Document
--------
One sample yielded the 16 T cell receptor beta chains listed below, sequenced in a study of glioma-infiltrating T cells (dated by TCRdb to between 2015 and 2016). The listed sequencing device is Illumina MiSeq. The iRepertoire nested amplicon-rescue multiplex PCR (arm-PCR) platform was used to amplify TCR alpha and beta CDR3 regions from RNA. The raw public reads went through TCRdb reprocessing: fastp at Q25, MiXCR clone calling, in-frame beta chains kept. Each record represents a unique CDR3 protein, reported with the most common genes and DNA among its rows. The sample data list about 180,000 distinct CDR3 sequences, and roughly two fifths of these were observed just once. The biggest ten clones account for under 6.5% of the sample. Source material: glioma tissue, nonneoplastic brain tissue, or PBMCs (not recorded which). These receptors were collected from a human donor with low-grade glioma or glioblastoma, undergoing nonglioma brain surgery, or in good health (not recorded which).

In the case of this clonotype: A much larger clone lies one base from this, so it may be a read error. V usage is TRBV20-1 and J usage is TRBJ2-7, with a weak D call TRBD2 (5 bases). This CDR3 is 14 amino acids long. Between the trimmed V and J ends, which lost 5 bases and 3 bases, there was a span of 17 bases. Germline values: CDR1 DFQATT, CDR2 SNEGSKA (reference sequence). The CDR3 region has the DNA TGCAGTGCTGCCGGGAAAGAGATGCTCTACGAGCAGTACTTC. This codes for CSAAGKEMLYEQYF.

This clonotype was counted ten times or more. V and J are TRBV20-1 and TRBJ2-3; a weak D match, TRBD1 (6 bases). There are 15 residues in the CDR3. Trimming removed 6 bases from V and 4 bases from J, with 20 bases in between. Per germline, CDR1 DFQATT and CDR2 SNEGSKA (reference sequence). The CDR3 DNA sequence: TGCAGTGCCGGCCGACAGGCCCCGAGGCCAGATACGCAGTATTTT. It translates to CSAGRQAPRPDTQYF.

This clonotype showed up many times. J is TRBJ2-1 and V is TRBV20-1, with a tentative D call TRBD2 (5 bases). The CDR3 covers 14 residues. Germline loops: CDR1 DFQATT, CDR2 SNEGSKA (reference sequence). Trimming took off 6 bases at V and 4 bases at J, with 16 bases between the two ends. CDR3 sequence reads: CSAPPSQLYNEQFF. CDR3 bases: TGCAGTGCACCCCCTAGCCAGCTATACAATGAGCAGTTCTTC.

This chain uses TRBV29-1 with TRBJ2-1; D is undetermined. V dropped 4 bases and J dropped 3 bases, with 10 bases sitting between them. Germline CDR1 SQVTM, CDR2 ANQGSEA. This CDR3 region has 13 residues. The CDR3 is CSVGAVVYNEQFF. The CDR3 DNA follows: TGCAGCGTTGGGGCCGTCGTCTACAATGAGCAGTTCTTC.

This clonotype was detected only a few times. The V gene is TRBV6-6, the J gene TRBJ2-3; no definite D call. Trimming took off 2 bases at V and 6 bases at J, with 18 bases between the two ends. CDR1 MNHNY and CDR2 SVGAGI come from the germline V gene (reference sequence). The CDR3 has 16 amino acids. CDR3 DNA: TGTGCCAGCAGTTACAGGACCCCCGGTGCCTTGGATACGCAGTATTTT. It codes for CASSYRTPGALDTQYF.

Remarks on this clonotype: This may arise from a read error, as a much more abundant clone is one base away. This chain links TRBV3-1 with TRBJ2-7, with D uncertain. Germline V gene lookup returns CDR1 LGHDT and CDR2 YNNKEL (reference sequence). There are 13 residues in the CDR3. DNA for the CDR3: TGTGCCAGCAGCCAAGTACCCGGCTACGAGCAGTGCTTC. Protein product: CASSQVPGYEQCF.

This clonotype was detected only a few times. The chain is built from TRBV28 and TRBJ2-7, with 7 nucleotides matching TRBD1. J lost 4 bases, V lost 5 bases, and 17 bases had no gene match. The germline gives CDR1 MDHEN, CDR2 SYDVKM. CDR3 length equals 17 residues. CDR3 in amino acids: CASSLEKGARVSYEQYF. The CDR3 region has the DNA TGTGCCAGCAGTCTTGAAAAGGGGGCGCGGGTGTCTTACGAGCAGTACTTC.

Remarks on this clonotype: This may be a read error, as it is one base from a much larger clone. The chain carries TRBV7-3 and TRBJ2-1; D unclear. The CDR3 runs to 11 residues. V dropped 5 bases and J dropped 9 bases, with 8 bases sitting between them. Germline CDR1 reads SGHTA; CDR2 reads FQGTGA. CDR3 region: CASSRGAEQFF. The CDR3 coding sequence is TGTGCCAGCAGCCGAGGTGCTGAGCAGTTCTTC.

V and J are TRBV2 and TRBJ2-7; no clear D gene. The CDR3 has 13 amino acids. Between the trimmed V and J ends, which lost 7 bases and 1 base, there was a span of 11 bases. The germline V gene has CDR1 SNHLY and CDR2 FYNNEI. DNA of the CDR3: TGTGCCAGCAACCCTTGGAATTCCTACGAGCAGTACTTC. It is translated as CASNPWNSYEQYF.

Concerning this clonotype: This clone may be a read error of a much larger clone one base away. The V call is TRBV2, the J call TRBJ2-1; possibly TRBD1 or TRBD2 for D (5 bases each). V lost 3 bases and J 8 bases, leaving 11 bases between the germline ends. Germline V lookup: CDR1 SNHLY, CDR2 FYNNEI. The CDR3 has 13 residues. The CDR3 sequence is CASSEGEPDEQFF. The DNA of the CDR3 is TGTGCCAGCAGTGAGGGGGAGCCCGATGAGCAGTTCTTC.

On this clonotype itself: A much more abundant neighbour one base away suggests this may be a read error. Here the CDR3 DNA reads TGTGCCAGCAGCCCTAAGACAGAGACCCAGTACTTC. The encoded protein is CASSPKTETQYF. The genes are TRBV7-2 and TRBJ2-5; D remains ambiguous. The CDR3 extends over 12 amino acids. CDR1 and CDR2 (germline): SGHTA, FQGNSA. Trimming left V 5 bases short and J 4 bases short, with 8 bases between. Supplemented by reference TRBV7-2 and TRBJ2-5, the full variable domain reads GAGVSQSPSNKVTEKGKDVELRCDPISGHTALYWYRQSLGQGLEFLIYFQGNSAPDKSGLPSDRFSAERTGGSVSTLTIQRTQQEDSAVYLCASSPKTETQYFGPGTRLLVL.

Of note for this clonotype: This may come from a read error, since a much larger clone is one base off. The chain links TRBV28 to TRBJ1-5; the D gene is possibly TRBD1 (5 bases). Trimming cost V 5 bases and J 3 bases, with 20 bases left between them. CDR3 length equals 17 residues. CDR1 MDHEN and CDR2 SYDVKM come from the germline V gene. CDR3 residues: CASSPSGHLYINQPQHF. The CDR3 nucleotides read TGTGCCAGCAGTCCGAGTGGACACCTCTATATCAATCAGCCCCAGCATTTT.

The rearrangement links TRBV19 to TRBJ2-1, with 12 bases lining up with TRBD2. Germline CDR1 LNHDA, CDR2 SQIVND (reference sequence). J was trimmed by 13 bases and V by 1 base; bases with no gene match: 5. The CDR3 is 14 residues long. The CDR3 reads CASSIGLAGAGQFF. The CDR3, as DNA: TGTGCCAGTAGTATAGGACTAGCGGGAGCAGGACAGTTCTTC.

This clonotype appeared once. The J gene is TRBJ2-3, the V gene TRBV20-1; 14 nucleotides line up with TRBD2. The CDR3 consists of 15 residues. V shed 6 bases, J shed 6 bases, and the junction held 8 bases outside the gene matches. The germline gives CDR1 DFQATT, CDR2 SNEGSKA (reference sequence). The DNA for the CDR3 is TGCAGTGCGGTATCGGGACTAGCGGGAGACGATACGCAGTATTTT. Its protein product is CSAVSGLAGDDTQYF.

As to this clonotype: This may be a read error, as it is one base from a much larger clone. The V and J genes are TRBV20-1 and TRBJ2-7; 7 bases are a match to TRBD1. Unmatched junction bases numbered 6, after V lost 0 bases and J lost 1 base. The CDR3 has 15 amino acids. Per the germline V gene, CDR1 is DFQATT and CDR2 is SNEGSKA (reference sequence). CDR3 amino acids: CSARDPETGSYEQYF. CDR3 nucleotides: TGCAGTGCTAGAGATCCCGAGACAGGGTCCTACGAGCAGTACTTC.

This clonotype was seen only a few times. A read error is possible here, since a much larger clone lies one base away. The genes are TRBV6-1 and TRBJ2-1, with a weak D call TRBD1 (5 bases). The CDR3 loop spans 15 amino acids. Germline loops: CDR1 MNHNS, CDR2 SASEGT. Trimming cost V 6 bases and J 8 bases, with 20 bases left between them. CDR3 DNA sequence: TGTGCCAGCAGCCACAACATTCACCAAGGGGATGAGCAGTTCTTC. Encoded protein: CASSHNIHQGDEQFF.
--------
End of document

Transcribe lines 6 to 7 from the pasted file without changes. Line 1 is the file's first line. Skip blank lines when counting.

This clonotype was detected only a few times. The V gene is TRBV6-6, the J gene TRBJ2-3; no definite D call. Trimming took off 2 bases at V and 6 bases at J, with 18 bases between the two ends. CDR1 MNHNY and CDR2 SVGAGI come from the germline V gene (reference sequence). The CDR3 has 16 amino acids. CDR3 DNA: TGTGCCAGCAGTTACAGGACCCCCGGTGCCTTGGATACGCAGTATTTT. It codes for CASSYRTPGALDTQYF.

Remarks on this clonotype: This may arise from a read error, as a much more abundant clone is one base away. This chain links TRBV3-1 with TRBJ2-7, with D uncertain. Germline V gene lookup returns CDR1 LGHDT and CDR2 YNNKEL (reference sequence). There are 13 residues in the CDR3. DNA for the CDR3: TGTGCCAGCAGCCAAGTACCCGGCTACGAGCAGTGCTTC. Protein product: CASSQVPGYEQCF.